The head of Southwest's pilots union said Boeing is trying to rush the 737 Max back into service out of 'arrogance'
- The head of the pilots union for Southwest Airlines issued a sharp criticism of Boeing, accusing the aviation giant of trying to rush the return of the plane.
- "Boeing is increasingly publicising that they may have to shut down their production line due to running out of room to store completed MAX aircraft," Weaks wrote in a letter to Southwest pilots "There is some concern that this is simply another tactic to push the RTS [return to service] timeline up."
- Weaks went on to accuse Boeing of "arrogance, ignorance, and greed" in its approach to the 737 Max.
- The 737 Max has been grounded globally since March after two crashes involving the aircraft killed a total of 346 people.
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The head of the pilots union for Southwest Airlines issued a sharp criticism of Boeing, accusing the aviation giant of trying to artificially speed up the return of the plane.
In the letter, Jon Weaks, the president of the Southwest Airlines Pilots Association (SWAPA) told colleagues that he was concerned about what he said is Boeing "increasingly publicising" the negative consequences of the plane remaining grounded.
He accused Boeing executives of using these stories as a way of pressuring regulators and airlines to get the plane back in the sky as soon as possible.
All 737 Maxes have been grounded since the second of two deadly crashes that killed 346 people.
Boeing and many individual airlines have said that the grounding, which has now gone on for eight months, is costing them vast sums of money. Southwest has more 737 Maxes than any other airline, with 34.
Weaks wrote: "Boeing is increasingly publicising that they may have to shut down their production line due to running out of room to store completed MAX aircraft... There is some concern that this is simply another tactic to push the RTS [return to service] timeline up."
Doing so, Weaks said, could also be an attempt to "force operators to resume making payments on MAX aircraft, transfer some costs, logistics, and responsibilities of storing and restoring the MAX to revenue service to respective operators."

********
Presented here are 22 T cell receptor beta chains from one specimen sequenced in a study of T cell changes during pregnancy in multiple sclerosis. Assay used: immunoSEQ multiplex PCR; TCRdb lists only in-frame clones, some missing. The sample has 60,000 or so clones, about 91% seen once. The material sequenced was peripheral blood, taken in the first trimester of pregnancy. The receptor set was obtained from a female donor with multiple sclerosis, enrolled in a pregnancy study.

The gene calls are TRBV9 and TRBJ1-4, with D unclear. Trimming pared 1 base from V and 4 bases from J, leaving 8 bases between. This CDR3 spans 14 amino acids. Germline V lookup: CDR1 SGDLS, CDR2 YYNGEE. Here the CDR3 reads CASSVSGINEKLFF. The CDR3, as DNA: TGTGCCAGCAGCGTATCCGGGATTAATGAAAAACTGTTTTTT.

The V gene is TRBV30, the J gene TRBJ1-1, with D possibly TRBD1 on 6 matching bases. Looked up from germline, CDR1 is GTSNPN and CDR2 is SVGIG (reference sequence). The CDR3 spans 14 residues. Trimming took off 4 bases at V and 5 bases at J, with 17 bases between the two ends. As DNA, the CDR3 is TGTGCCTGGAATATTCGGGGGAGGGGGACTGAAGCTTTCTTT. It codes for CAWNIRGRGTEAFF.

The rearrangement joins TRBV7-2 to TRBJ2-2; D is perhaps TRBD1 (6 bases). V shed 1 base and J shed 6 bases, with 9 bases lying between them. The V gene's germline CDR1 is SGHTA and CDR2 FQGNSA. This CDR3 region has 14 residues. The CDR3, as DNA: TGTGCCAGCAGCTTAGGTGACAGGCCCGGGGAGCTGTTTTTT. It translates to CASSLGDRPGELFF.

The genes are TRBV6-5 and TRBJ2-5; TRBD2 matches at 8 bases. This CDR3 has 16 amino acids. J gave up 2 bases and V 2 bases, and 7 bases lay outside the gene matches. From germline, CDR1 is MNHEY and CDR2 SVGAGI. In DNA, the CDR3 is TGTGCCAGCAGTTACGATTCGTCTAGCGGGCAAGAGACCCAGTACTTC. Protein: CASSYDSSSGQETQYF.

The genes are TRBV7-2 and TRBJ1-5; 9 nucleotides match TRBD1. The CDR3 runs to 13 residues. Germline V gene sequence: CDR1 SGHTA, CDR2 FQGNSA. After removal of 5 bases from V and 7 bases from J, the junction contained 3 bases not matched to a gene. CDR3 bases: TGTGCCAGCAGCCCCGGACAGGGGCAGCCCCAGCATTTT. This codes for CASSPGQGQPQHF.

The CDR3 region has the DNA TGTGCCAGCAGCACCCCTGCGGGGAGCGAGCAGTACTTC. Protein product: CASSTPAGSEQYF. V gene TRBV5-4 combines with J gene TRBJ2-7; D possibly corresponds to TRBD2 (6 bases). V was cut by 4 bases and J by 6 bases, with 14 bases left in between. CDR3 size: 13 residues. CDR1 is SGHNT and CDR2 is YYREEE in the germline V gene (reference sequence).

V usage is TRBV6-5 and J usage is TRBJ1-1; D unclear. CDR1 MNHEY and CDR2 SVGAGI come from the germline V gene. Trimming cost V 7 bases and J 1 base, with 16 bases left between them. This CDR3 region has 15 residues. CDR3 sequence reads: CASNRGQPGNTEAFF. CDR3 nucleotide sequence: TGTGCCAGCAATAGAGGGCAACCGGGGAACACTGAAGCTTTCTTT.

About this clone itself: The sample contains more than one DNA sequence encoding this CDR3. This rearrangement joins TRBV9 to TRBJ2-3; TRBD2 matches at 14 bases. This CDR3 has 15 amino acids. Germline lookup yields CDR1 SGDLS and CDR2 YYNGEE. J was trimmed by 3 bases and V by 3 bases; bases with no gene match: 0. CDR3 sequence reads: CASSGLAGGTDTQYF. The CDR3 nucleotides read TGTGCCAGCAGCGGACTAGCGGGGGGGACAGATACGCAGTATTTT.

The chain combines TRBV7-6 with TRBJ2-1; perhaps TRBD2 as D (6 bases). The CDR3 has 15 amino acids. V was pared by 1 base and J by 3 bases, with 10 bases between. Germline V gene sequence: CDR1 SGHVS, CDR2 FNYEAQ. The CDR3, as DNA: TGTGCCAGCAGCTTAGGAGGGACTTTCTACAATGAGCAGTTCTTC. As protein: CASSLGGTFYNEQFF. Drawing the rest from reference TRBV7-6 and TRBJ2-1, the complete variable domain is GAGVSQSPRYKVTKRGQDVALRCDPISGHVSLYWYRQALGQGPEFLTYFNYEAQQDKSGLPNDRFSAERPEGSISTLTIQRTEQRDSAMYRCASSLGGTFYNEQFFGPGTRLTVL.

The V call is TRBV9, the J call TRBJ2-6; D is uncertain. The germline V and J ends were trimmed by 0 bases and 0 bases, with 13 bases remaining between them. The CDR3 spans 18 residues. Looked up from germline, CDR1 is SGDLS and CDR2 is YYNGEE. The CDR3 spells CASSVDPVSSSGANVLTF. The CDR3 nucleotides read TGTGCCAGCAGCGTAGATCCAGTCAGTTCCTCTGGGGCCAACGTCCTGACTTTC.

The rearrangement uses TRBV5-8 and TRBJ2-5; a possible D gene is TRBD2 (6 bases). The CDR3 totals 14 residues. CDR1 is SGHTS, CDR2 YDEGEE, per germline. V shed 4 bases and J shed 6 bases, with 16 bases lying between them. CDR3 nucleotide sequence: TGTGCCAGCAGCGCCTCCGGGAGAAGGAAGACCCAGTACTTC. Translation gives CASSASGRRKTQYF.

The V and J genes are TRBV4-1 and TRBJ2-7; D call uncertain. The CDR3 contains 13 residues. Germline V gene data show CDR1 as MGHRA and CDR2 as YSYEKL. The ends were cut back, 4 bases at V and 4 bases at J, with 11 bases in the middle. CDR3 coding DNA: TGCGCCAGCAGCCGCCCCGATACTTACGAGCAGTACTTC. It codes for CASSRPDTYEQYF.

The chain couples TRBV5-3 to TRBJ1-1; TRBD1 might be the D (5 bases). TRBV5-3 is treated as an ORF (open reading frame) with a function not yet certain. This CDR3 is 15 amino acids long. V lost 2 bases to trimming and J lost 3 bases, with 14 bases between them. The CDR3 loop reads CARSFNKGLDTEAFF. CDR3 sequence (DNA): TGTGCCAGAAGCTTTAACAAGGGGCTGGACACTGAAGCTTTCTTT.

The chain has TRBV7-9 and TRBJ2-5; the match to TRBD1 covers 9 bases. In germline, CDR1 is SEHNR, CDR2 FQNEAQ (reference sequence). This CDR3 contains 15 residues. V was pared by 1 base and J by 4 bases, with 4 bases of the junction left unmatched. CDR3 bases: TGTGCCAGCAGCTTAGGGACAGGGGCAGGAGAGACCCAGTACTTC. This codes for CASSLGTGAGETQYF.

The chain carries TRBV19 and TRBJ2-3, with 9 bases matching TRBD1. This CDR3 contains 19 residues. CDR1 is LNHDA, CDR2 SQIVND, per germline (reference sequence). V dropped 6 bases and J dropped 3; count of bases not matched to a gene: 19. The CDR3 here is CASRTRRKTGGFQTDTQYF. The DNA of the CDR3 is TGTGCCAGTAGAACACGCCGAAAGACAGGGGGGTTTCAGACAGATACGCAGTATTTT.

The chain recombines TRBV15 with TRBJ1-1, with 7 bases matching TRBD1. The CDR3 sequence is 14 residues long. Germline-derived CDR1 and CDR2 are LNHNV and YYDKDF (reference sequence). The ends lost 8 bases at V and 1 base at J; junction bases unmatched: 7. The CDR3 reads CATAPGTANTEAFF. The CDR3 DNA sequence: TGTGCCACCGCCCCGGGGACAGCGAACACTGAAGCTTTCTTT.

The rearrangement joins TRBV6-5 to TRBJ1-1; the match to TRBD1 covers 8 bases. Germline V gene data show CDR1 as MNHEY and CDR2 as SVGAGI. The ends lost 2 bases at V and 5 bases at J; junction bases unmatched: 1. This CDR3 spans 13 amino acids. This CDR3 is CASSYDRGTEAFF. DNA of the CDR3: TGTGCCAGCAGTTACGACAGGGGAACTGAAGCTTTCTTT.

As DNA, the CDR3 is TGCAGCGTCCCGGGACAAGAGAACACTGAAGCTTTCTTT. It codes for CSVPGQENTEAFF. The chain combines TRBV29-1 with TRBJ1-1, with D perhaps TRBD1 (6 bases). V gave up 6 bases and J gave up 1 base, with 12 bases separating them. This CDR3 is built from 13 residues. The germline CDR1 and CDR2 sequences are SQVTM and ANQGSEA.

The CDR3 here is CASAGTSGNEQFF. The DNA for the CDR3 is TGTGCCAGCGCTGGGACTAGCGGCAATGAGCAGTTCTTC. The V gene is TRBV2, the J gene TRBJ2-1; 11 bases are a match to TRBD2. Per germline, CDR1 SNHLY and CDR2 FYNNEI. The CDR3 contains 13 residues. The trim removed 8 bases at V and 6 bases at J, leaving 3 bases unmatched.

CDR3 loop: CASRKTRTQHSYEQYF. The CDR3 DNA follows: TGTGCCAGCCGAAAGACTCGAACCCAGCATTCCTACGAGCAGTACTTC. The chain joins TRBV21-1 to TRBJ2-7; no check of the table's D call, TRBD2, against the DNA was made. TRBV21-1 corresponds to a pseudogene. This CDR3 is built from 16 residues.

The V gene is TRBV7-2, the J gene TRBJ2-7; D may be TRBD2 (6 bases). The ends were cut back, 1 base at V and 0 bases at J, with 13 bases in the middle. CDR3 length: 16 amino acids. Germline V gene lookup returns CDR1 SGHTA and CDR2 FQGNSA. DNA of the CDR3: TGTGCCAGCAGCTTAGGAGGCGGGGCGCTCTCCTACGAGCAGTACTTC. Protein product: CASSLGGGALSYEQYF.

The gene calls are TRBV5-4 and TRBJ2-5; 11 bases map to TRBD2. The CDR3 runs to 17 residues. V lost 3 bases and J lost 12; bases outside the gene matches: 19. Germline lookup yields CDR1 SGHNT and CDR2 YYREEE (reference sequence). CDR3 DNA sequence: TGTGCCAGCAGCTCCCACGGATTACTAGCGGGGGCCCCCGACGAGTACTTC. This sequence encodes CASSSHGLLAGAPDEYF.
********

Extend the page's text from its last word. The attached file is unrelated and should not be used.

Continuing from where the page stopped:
Boeing earlier this week said that it now expects to start delivering new 737 Max aircraft to airlines in December, before they are formally approved to fly again.
The plane-maker gopes to have pilots deliver the jets to airline customers after the plane's main certification is complete but before new training procedures are finalised, The Wall Street Journal reported.
Weaks went on to accuse Boeing of "arrogance, ignorance, and greed" in its approach to the 737 Max.
"Boeing will never, and should not ever, be given the benefit of the doubt again. The combination of arrogance, ignorance, and greed should and will haunt Boeing for eternity," Weaks wrote.
"I strongly concur with Southwest exploring obtaining a different and perhaps non-Boeing aircraft for the interest of all our futures," Weaks concluded.
Southwest currently operates a fleet of exclusively Boeing 737 aircraft, and has done for almost 50 years. But CEO Gary Kelly said during an earnings call in October that the airline is exploring alternatives.
"What I feel like we are obligated to do is just debate the wisdom, strategically, of having a sole source vendor and one fleet type," Kelly said, according to a report from travel website Skift.
The full memo, posted to Twitter by CBS Transportation Correspondent Kris Van Cleave, can be seen below:
.@SouthwestAir pilot union president supports SWA looking at buying planes from someone other than @boeing in new letter to members. â€œI strongly concur with Southwest exploring obtaining a different and perhaps non-Boeing aircraft for the best interest of all our futures.â€ pic.twitter.com/Fn8pDwtdUp— Kris Van Cleave (@krisvancleave) November 14, 2019
In a statement to Business Insider, Boeing did not directly address the criticism, but said it hopes to "re-earn" the trust of aviation workers like Weaks and his members.
The statement said: "We look forward to working with pilots, flight attendants and our airline customers to re-earn their trust."
"The Max will only be certified once regulators are completely satisfied that we have made all updates required and they determine the plane is safe to return to service."
Southwest Airlines is "confident in the work being done to return the MAX to service and continue to await additional guidance from Boeing and the FAA regarding timing and next steps," spokeswoman Brandy King said in a statement to Reuters.
Southwest operated 34 737 Max aircraft before the grounding, more than any other airline. It has pulled the plane from its schedule until at least March 6.
Weaks' note to pilots is the latest in a series of complaints about Boeing by airline staff about what they see as their exclusion from the process of returning the 737 Max to service, and Boeing's mismanagement of the crisis.
Earlier in November, Lori Bassani, the head of the Association of Professional Flight Attendants, which represents 28,000 American Airlines crew members, sent a letter to Boeing CEO Dennis Muilenburg asking for more of a say in bringing the plane back to the skies.
"The 28,000 flight attendants working for American Airlines refuse to walk onto a plane that may not be safe and are calling for the highest possible safety standards to avoid another tragedy," it said, according to a report from Reuters at the time.
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